Even more remarkable, however, are the subtle details Zimmerman added to give the great room intimacy, lest it feel like a vast drywall box. The rich, naturally finished post and beam home frame a smaller peaked space within the larger expanse. An overmantel high above each fireplace forms a dividing line between the lower part of the room and the open “attic” above. Above that dividing line, the sloped ceiling and upper gable ends are beadboard (not Sheetrock), which adds texture and gives yet another visual clue that while the light may dance up to a height of nearly 20 feet, you’re safely ensconced before the fire in a space comfortable enough for two or three people.
It’s all about adding layers to a space, Zimmerman says. The beams are a spatial layer. The overmantels add a layer of definition, reminding people where the ceiling would have gone. He achieves something similar—the sense of an assemblage of rooms without the stuffiness—with an open hallway running the length of the cottage, from the informal family entry at one end of the house to the master bedroom at the other.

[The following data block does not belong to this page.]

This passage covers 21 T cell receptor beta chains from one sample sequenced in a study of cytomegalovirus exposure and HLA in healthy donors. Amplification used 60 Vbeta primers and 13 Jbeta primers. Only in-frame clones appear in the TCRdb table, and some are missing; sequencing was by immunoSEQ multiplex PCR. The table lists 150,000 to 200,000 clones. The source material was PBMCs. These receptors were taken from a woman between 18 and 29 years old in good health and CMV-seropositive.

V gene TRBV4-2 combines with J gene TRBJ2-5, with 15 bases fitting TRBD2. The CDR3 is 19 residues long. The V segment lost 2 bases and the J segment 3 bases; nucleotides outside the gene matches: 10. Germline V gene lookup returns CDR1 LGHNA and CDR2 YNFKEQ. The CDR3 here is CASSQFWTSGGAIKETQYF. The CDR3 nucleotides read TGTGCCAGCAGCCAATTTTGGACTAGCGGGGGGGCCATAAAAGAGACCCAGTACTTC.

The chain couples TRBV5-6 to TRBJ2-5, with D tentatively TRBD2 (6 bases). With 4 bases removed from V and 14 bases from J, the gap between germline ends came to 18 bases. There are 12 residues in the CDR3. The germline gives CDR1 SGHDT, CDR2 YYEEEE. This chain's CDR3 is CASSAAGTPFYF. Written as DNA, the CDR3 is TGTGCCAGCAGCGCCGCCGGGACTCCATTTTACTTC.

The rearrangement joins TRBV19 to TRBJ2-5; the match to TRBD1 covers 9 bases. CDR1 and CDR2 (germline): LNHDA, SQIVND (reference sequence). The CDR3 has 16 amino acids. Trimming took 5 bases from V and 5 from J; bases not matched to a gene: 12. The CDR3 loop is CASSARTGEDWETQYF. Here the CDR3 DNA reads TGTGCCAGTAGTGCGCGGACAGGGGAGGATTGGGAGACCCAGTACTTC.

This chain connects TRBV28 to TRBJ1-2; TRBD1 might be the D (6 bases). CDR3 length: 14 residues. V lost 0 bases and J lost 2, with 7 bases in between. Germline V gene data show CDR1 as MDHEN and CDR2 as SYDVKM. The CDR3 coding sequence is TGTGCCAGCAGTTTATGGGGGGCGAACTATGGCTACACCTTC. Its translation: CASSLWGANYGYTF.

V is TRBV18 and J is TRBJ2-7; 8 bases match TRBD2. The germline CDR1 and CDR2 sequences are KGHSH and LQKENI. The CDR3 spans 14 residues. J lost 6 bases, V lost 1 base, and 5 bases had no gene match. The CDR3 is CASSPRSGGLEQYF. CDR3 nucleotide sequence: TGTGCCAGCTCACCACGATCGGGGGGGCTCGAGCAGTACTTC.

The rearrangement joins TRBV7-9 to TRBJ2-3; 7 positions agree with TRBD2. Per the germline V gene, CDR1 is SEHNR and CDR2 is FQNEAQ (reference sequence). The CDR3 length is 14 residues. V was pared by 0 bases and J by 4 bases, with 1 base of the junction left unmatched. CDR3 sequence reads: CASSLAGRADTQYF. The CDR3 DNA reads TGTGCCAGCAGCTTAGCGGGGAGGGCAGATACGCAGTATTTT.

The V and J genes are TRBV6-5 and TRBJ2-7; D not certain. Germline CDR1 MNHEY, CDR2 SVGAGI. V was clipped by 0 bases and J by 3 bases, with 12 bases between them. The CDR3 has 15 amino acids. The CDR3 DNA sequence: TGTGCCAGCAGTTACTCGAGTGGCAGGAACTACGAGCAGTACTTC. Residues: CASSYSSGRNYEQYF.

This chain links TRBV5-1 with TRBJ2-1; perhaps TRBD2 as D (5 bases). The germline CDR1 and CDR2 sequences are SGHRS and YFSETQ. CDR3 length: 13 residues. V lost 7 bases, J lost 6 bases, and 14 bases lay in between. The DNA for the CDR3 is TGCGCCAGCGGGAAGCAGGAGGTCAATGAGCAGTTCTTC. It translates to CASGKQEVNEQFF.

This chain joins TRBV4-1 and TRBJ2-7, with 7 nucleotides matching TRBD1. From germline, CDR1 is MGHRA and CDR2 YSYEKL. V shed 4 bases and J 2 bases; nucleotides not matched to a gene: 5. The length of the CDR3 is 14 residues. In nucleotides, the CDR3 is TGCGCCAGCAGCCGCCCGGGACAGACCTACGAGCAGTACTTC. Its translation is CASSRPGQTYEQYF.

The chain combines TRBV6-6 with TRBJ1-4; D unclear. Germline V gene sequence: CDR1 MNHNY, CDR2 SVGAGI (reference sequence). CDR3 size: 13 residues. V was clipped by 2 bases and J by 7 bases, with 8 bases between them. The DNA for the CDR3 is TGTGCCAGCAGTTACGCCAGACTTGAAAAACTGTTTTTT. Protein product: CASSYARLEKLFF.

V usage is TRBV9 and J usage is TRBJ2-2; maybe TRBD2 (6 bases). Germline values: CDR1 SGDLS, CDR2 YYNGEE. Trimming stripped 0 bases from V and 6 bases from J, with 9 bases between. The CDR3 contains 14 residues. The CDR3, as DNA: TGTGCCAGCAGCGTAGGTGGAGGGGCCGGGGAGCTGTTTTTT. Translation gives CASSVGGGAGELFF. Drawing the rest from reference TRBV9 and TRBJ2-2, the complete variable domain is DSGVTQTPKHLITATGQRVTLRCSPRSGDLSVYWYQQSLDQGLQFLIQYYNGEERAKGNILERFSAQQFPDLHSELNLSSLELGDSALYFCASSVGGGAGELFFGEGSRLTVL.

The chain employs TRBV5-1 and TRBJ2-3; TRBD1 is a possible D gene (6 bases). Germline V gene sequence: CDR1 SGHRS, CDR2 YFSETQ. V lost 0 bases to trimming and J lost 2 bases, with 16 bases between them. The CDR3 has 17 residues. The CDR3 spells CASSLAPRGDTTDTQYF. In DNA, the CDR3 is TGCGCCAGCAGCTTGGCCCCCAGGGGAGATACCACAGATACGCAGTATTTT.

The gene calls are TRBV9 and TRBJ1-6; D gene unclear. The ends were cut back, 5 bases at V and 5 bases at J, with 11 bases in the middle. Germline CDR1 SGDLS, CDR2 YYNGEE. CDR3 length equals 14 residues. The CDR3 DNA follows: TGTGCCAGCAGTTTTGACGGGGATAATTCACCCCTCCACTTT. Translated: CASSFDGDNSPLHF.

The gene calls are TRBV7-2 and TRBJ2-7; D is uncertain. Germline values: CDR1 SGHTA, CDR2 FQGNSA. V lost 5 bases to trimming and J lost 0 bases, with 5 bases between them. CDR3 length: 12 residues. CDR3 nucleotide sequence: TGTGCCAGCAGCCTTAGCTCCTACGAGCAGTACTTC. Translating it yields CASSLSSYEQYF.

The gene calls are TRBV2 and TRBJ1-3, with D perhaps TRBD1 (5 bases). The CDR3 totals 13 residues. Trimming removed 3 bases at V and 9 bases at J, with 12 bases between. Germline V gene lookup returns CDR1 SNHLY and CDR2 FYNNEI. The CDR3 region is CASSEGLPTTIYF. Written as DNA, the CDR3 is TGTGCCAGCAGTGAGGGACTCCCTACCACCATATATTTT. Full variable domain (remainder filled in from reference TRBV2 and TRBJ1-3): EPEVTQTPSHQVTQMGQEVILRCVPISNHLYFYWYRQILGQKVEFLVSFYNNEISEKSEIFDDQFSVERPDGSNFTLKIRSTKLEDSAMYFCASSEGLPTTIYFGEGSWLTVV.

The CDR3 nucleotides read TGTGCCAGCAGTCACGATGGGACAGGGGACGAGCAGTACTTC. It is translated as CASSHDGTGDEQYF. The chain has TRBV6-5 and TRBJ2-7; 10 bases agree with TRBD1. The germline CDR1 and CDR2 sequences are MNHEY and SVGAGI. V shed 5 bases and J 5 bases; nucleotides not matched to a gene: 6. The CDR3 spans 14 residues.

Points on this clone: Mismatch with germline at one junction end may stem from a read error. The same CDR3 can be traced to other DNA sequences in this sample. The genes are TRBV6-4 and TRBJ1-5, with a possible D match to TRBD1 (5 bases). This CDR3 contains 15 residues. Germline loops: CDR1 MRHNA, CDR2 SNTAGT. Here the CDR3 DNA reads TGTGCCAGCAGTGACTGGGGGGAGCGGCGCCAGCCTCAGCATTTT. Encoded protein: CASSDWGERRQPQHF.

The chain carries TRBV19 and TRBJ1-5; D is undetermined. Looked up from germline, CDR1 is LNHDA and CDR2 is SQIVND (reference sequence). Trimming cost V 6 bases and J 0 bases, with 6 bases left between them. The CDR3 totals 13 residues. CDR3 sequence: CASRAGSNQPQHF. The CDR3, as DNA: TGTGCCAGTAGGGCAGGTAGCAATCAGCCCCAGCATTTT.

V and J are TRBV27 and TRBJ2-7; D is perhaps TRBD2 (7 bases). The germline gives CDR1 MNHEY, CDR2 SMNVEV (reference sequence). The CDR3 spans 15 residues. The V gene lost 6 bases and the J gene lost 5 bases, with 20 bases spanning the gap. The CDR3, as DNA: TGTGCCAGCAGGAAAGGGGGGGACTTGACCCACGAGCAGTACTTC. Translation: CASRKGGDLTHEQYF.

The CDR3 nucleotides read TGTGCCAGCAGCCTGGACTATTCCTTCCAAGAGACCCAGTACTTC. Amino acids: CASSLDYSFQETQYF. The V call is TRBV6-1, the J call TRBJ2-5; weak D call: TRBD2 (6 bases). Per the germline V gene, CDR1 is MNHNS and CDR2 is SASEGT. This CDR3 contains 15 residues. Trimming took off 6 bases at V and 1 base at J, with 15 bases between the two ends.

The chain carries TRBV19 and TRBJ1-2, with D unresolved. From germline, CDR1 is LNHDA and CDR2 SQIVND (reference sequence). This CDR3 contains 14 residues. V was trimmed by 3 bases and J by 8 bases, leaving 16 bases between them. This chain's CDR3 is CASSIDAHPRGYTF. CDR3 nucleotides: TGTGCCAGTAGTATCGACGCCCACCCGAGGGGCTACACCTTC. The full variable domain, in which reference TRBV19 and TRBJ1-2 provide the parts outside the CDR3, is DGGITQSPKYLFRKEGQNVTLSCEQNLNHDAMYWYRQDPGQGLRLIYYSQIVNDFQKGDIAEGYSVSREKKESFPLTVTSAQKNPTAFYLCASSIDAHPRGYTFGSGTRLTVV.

“I tried to create multiple zones as you enter the house,” says the architect. “You step onto the front porch, enter the foyer, and then enter the hallway, the great room, and finally the back porch. This little house may be very transparent, but it’s not thin architecture.”
The hallway solved another problem open-plan houses have. “People want kitchens and living spaces merging together, but that can create real problems spatially,” Zimmerman says. “Rather than have the kitchen only separated by the thickness of one wall or no wall, I used that hallway to push it back. The kitchen and great room are still open and connected, but they’re not on top of each other, so that after dinner you don’t feel like you’re living in the pots and pans.”
The hallway gets repeated in the half-story above, along a gallery overlooking the great room. It leads to a pair of guest bedrooms and a bath. Here, as below, Zimmerman gets lots of mileage out of the long, narrow space. Awash in natural light from several shed dormers poking through the sloped roof, the gallery is lined with bookshelves, creating as much linear shelf space as a small dedicated library room. And the railing is ingenious. A row of wide boards with diamond cutouts, the barrier is both attractive and mostly solid, acting as a sort of half wall. Sit to read, and you’re in privacy; stand, and you can converse with those below. The railing’s posts alternate in height and thickness, creating a crenellation that stops the eye, clearly defining the public foreground space from the private background space—again without fully walling it off.
With these two hallways—as with the entire cottage—Peter Zimmerman proves that when it comes to good architecture, size doesn’t matter.
Logan Wardis a freelance writer living in Virginia.